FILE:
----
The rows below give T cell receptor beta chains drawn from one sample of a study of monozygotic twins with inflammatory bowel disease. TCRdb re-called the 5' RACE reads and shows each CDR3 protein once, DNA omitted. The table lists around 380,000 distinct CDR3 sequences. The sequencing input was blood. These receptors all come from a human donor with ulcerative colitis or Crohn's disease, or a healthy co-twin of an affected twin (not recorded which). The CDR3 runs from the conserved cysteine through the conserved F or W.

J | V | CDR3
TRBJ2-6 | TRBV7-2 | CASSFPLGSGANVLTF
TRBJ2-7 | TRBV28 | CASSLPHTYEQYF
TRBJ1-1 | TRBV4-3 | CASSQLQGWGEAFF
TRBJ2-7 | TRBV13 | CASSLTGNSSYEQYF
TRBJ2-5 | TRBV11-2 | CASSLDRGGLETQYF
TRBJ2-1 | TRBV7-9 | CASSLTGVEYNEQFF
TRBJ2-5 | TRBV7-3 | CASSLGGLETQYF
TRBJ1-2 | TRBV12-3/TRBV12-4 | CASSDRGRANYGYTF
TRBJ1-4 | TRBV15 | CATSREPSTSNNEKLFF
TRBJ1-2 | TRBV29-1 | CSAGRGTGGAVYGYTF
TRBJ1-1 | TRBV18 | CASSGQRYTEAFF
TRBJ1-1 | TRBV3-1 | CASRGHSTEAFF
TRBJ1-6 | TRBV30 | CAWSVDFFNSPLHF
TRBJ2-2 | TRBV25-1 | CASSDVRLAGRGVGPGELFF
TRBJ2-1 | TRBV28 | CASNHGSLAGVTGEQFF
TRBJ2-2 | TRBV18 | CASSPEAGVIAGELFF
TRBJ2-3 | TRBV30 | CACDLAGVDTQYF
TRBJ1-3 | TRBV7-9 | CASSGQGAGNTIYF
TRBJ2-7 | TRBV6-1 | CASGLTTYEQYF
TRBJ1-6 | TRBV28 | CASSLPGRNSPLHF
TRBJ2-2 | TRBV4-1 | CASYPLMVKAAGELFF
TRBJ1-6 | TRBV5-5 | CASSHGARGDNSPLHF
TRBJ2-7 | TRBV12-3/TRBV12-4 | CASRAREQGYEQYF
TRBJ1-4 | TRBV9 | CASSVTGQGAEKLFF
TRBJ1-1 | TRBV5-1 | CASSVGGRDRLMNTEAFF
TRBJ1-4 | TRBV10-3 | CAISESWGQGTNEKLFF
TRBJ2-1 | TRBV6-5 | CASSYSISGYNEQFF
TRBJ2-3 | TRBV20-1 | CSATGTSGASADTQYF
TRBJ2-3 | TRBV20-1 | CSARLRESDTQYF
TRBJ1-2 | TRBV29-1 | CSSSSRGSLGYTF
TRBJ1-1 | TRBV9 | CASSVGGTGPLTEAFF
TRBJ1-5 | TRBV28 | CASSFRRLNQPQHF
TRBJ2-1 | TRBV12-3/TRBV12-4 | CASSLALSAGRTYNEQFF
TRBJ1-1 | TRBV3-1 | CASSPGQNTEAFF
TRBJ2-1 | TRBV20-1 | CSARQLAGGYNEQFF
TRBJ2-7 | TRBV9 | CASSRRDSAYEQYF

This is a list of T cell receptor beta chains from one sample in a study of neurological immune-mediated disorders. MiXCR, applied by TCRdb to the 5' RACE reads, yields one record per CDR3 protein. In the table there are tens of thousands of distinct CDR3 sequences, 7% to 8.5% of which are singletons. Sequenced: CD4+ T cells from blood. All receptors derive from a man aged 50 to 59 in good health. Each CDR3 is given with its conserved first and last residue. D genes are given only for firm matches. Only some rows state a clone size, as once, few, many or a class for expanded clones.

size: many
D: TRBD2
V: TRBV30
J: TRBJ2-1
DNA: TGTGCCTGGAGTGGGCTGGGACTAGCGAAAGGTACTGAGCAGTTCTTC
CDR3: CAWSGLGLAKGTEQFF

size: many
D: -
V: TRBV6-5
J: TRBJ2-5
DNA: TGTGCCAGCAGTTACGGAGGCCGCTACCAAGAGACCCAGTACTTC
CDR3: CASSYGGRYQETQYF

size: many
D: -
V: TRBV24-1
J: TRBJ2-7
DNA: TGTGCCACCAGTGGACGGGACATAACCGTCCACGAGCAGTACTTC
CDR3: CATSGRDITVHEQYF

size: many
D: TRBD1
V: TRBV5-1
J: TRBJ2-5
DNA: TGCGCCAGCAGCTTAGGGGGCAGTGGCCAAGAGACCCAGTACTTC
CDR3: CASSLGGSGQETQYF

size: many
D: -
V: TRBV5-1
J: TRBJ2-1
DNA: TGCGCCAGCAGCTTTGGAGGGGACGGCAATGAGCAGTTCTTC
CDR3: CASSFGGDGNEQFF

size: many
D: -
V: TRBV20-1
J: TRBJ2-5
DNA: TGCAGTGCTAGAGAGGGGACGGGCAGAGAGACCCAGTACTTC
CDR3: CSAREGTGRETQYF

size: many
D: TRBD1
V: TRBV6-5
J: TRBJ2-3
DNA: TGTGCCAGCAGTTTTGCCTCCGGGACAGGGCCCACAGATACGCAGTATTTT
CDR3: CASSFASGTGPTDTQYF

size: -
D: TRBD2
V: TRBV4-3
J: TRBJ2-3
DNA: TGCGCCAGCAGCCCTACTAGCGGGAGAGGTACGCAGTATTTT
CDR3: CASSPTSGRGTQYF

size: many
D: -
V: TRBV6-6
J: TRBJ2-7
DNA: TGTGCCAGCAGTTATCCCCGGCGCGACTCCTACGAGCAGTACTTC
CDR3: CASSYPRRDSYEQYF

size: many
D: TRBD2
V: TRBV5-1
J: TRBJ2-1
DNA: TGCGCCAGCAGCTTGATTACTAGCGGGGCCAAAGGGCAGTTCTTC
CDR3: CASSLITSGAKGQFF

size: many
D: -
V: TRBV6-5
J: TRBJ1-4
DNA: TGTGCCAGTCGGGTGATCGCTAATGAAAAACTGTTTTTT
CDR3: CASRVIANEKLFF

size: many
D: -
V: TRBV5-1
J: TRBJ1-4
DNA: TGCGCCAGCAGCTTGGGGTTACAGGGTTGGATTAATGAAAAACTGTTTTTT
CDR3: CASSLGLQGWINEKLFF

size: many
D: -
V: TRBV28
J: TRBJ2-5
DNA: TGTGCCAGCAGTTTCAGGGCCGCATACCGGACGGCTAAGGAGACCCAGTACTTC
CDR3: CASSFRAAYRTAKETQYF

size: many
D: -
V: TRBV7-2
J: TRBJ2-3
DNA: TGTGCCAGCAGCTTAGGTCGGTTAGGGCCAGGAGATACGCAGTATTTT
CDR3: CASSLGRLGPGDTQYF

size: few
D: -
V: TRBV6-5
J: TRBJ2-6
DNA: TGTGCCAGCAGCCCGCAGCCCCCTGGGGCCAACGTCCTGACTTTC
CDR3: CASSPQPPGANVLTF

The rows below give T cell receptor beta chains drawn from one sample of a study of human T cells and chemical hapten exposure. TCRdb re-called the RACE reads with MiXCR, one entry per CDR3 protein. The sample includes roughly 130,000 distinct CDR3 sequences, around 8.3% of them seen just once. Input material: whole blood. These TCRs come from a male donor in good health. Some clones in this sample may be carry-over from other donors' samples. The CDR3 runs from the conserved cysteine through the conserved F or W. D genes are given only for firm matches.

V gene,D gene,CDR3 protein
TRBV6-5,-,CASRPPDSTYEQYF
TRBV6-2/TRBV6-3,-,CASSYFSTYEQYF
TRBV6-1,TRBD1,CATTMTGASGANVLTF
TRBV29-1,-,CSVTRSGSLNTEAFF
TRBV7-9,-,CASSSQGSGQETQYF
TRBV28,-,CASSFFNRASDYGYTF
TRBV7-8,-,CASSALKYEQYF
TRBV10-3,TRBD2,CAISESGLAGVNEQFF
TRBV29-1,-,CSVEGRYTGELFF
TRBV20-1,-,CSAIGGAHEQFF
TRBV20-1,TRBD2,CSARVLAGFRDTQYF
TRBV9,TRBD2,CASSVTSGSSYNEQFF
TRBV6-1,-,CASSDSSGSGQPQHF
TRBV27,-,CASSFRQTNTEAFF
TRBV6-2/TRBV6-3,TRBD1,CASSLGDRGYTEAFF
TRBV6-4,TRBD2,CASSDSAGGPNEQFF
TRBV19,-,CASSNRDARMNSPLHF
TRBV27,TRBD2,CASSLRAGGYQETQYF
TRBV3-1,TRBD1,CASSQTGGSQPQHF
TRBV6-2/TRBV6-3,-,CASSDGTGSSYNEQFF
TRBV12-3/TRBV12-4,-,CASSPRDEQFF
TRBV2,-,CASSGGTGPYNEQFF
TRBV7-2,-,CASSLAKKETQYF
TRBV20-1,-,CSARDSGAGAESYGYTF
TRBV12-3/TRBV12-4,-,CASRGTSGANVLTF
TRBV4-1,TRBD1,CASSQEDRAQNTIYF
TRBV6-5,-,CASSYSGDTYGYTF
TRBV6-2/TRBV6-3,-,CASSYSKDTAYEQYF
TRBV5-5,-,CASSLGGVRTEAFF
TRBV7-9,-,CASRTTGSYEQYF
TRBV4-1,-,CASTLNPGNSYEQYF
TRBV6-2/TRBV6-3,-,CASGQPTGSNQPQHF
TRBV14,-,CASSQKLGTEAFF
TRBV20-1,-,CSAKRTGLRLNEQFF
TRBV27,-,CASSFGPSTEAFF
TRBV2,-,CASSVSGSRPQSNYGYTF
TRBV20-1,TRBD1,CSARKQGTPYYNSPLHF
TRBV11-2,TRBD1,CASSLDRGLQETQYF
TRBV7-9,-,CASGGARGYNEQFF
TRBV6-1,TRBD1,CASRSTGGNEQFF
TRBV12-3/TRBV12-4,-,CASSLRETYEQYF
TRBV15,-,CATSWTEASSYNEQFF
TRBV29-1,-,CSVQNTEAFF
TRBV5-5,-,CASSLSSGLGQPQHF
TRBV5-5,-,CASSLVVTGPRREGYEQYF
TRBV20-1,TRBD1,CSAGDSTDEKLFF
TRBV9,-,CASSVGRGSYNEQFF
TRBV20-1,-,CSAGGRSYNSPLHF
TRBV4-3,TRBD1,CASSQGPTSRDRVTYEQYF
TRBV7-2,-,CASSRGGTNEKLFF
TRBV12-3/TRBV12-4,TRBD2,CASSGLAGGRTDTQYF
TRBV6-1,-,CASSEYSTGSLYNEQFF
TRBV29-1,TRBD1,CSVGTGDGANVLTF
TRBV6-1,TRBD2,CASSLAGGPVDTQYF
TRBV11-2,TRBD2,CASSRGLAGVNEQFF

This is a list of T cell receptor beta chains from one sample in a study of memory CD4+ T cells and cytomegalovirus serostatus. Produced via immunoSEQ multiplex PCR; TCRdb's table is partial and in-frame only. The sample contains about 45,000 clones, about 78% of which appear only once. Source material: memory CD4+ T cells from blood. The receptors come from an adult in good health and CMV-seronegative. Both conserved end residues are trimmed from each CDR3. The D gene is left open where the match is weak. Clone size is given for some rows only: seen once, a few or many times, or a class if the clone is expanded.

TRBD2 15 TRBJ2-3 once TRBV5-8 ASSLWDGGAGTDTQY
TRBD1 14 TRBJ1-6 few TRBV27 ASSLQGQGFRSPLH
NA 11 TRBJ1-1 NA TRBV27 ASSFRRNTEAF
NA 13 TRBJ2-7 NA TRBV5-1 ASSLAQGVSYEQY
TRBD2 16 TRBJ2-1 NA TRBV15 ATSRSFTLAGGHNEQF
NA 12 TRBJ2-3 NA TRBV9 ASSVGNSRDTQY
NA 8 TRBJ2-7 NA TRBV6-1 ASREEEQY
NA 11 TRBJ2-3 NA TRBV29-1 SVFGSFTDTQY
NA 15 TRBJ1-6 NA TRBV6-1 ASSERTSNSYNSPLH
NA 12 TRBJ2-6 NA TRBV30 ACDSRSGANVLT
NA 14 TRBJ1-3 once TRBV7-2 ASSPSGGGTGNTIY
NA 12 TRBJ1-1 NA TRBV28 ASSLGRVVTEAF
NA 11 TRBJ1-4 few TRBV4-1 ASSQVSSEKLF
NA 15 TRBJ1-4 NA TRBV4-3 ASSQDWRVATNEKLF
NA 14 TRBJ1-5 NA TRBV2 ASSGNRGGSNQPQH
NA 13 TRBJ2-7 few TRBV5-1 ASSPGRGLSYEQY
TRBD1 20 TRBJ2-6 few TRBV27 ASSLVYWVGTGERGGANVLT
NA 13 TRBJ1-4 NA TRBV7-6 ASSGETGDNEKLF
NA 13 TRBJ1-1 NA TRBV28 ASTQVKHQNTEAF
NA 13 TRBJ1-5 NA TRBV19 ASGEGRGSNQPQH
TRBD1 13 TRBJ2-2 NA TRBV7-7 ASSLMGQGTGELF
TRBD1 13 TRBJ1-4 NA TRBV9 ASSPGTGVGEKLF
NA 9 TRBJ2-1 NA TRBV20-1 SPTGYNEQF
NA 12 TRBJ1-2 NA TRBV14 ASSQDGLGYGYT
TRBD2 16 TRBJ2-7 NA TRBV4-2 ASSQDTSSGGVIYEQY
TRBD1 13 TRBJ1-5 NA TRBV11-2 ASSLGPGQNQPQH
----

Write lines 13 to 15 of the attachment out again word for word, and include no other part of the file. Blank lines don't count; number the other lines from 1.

TRBJ1-1 | TRBV18 | CASSGQRYTEAFF
TRBJ1-1 | TRBV3-1 | CASRGHSTEAFF
TRBJ1-6 | TRBV30 | CAWSVDFFNSPLHF